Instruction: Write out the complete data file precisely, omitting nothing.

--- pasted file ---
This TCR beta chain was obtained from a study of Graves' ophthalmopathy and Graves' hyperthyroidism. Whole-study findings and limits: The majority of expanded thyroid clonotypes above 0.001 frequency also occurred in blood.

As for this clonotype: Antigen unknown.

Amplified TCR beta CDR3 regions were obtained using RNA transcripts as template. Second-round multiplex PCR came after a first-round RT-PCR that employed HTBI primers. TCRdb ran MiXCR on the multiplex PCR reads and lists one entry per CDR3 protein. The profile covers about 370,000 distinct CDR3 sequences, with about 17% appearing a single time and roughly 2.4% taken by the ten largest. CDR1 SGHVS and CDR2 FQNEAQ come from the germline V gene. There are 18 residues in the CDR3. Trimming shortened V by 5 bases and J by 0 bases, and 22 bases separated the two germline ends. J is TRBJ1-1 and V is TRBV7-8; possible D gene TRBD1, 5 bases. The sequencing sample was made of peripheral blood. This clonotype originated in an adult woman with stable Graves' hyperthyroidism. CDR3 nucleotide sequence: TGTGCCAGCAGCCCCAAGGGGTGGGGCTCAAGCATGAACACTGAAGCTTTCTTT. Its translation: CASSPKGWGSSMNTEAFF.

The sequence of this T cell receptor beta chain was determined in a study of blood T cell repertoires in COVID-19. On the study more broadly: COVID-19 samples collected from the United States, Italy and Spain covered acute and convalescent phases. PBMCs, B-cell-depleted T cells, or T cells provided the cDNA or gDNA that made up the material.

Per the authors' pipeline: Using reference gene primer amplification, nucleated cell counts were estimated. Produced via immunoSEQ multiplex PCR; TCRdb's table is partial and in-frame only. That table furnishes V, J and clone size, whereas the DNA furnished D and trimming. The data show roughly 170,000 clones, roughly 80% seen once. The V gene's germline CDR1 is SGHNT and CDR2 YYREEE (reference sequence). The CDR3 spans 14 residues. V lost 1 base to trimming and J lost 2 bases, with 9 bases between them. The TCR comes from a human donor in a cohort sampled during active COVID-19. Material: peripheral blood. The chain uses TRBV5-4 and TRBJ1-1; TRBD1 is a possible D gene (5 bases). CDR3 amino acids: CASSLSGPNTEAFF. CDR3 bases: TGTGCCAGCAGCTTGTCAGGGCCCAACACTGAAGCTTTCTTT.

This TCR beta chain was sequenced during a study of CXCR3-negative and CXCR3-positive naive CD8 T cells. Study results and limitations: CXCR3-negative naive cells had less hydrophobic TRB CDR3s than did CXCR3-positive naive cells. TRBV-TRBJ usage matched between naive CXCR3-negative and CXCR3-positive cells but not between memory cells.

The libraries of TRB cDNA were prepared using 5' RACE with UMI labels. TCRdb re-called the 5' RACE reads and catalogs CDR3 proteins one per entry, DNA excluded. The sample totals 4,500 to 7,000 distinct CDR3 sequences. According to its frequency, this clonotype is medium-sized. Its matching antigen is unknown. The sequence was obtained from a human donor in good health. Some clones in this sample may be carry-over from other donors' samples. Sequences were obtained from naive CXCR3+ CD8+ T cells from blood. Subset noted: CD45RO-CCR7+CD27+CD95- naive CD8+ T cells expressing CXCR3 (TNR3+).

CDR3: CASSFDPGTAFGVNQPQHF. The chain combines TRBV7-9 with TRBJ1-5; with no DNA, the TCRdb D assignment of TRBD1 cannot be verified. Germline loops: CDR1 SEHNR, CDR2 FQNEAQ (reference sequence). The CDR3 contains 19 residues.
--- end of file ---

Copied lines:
This TCR beta chain was obtained from a study of Graves' ophthalmopathy and Graves' hyperthyroidism. Whole-study findings and limits: The majority of expanded thyroid clonotypes above 0.001 frequency also occurred in blood.

As for this clonotype: Antigen unknown.

Amplified TCR beta CDR3 regions were obtained using RNA transcripts as template. Second-round multiplex PCR came after a first-round RT-PCR that employed HTBI primers. TCRdb ran MiXCR on the multiplex PCR reads and lists one entry per CDR3 protein. The profile covers about 370,000 distinct CDR3 sequences, with about 17% appearing a single time and roughly 2.4% taken by the ten largest. CDR1 SGHVS and CDR2 FQNEAQ come from the germline V gene. There are 18 residues in the CDR3. Trimming shortened V by 5 bases and J by 0 bases, and 22 bases separated the two germline ends. J is TRBJ1-1 and V is TRBV7-8; possible D gene TRBD1, 5 bases. The sequencing sample was made of peripheral blood. This clonotype originated in an adult woman with stable Graves' hyperthyroidism. CDR3 nucleotide sequence: TGTGCCAGCAGCCCCAAGGGGTGGGGCTCAAGCATGAACACTGAAGCTTTCTTT. Its translation: CASSPKGWGSSMNTEAFF.

The sequence of this T cell receptor beta chain was determined in a study of blood T cell repertoires in COVID-19. On the study more broadly: COVID-19 samples collected from the United States, Italy and Spain covered acute and convalescent phases. PBMCs, B-cell-depleted T cells, or T cells provided the cDNA or gDNA that made up the material.

Per the authors' pipeline: Using reference gene primer amplification, nucleated cell counts were estimated. Produced via immunoSEQ multiplex PCR; TCRdb's table is partial and in-frame only. That table furnishes V, J and clone size, whereas the DNA furnished D and trimming. The data show roughly 170,000 clones, roughly 80% seen once. The V gene's germline CDR1 is SGHNT and CDR2 YYREEE (reference sequence). The CDR3 spans 14 residues. V lost 1 base to trimming and J lost 2 bases, with 9 bases between them. The TCR comes from a human donor in a cohort sampled during active COVID-19. Material: peripheral blood. The chain uses TRBV5-4 and TRBJ1-1; TRBD1 is a possible D gene (5 bases). CDR3 amino acids: CASSLSGPNTEAFF. CDR3 bases: TGTGCCAGCAGCTTGTCAGGGCCCAACACTGAAGCTTTCTTT.

This TCR beta chain was sequenced during a study of CXCR3-negative and CXCR3-positive naive CD8 T cells. Study results and limitations: CXCR3-negative naive cells had less hydrophobic TRB CDR3s than did CXCR3-positive naive cells. TRBV-TRBJ usage matched between naive CXCR3-negative and CXCR3-positive cells but not between memory cells.

The libraries of TRB cDNA were prepared using 5' RACE with UMI labels. TCRdb re-called the 5' RACE reads and catalogs CDR3 proteins one per entry, DNA excluded. The sample totals 4,500 to 7,000 distinct CDR3 sequences. According to its frequency, this clonotype is medium-sized. Its matching antigen is unknown. The sequence was obtained from a human donor in good health. Some clones in this sample may be carry-over from other donors' samples. Sequences were obtained from naive CXCR3+ CD8+ T cells from blood. Subset noted: CD45RO-CCR7+CD27+CD95- naive CD8+ T cells expressing CXCR3 (TNR3+).

CDR3: CASSFDPGTAFGVNQPQHF. The chain combines TRBV7-9 with TRBJ1-5; with no DNA, the TCRdb D assignment of TRBD1 cannot be verified. Germline loops: CDR1 SEHNR, CDR2 FQNEAQ (reference sequence). The CDR3 contains 19 residues.